14. A method, performed by a dependent computer system, of asynchronously performing an update operation on weak-consistent distributed state information, the method comprising:
receiving, from a primary computer system, dependent data that is associated with the update operation;
durably storing the dependent data and then providing an indication to the primary computer system that the dependent computer system has accepted the dependent data;
durably storing an information unit specifying that the secondary computer system will perform local processing associated with the dependent data;
performing the local processing associated with the dependent data; and
durably storing an information unit indicating that the dependent computer system performed the local processing associated with the dependent data.
15. The method of claim 14, further comprising: storing an indication of an order in which a plurality of dependent operations, which are associated with the dependent data, are to be performed.
16. The method of claim 15, further comprising: storing an indication of a last-performed dependent operation from the plurality of dependent operations to be performed.
17. The method of claim 16, further comprising: using the stored indication of a last-performed dependent operation and the stored indication of an order in which the dependent operations are to be performed to determine whether or not a particular dependent operation has been performed.
18. The method of claim 14, further comprising: storing information pertaining to a plurality of performed dependent operations thereby enabling replaying of the dependent operations in the future.
19. The method of claim 18, further comprising: replaying a plurality of the performed dependent operations for which pertinent information was previously stored.
20. The method of claim 14, wherein, upon failure of the at least one dependent operation to be performed by the dependent computer system, notifying the primary computer system that the at least one dependent operation to be performed by the dependent computer system has failed.
21. The method of claim 20, wherein:
before notifying the primary computer system that the at least one dependent operation to be performed by the dependent computer system has failed, storing an intention record indicating an intention to notify the primary computer of the failure; and
after notifying the primary computer system that the at least one dependent operation to be performed by the dependent computer system has failed, storing a log record indicating that the primary computer system was notified of the failure.
22. The method of claim 14, further comprising
storing an intention-log record specifying that the secondary computer system will send dependent data stored at the secondary computer system to at least one additional dependent computer system;
sending the dependent data stored at the secondary computer system to the at least one additional dependent computer system; and
upon receiving, from the at least one additional dependent computer system, an indication of acceptance of the dependent data stored at the secondary computer, storing a log record indicating that the at least one additional dependent computer system accepted the dependent data stored at the secondary computer system.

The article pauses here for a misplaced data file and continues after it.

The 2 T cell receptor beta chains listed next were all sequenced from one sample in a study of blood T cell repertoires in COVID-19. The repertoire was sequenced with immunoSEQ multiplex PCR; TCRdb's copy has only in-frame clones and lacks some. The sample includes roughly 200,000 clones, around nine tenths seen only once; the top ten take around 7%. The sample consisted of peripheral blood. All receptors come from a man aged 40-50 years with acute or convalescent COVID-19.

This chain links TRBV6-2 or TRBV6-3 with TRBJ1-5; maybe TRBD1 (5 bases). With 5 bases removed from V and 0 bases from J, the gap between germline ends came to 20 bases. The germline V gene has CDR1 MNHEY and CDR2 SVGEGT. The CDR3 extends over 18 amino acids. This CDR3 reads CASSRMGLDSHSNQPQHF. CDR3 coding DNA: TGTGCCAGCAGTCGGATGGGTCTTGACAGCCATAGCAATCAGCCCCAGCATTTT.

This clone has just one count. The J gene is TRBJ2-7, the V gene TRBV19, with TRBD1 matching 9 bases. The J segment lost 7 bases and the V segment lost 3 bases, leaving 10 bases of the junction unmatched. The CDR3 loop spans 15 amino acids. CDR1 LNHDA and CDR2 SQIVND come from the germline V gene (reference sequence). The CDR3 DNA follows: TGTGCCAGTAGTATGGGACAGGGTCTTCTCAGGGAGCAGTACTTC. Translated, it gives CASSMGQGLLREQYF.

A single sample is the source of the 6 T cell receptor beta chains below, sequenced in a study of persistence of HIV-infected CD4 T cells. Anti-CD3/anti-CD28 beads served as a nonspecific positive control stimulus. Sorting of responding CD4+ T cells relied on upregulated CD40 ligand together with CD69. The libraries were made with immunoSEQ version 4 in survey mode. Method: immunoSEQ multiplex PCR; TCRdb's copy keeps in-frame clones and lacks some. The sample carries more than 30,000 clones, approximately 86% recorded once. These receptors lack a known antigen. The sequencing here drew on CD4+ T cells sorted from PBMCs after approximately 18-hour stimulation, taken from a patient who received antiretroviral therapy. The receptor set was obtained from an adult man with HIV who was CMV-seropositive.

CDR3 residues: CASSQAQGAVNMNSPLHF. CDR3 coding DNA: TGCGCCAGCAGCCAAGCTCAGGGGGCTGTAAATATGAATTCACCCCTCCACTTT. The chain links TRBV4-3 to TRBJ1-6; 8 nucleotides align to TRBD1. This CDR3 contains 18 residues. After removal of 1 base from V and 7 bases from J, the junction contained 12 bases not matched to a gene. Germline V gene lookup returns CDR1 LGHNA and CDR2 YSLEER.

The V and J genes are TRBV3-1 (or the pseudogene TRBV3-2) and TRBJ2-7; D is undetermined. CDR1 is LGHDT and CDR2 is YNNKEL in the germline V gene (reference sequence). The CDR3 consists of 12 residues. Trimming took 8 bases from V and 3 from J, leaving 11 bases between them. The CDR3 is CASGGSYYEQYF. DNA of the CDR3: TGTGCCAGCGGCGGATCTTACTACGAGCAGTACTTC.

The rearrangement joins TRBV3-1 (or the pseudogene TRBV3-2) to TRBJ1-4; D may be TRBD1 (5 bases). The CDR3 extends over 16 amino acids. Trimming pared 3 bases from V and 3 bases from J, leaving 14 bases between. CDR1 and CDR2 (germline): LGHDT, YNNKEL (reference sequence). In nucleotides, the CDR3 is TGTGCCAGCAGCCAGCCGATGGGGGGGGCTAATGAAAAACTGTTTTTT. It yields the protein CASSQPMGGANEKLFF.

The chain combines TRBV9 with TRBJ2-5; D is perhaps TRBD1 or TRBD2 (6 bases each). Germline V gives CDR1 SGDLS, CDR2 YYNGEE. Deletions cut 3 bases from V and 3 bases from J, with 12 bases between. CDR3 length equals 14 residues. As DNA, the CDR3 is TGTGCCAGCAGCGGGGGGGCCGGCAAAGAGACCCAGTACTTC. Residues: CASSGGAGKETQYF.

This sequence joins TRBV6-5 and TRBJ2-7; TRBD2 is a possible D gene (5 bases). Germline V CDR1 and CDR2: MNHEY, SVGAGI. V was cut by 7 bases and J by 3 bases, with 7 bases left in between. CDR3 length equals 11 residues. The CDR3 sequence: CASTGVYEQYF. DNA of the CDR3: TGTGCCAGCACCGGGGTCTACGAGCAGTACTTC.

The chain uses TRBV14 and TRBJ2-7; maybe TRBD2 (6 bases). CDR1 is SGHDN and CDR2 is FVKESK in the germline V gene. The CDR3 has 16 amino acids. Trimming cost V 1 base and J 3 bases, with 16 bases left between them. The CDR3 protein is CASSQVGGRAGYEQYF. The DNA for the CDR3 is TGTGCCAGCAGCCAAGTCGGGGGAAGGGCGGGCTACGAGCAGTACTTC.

23. A system that asynchronously processes update operations associated with weak-consistent distributed state information, the system comprising:
a primary information-storage site that stores
a plurality of directed acyclic graphs of update dependencies associated respectively with the update operations,
serialized intention-log records of update operations to be performed, and
log records indicating update operations that have been performed; and
at least one dependent information-storage site that:
checks for continuity of counter-sequence values in update information received from the primary information-storage site to detect gaps in, and repeats of, the update information received from the primary information-storage site,
upon detecting a gap in the update information, informs the primary information-storage site that the gap was detected, and
upon detecting a repeat of received update information, ignores the repeated update information.
24. The system of claim 23, wherein, for at least one update operation, the primary information-storage site stores substantially all update information to be used by the primary information-storage site and by the at least one dependent information-storage site.
25. The system of claim 23, wherein dependent site-update information, which is stored at the primary information-storage site, is divided into logical units targeted to various dependent information-storage sites.
26. The system of claim 23, wherein, before sending update information from the primary information-storage site to a dependent information-storage site, the primary information-storage site determines whether any update information negates any other update information to be sent to the dependent information-storage site, and, upon detecting such a negation, removing the negated information from the update information to be sent to the dependent information-storage site.
27. The system of claim 26, wherein:
before removing the negated information from the update information to be sent to the dependent information-storage site, the primary information-storage site stores an intention record indicating an intention to remove the negated information; and
after removing the negated information from the update information to be sent to the dependent information-storage site, the primary information-storage site stores a log record indicating that the negated information was removed from the update information to be sent to the dependent information-storage site.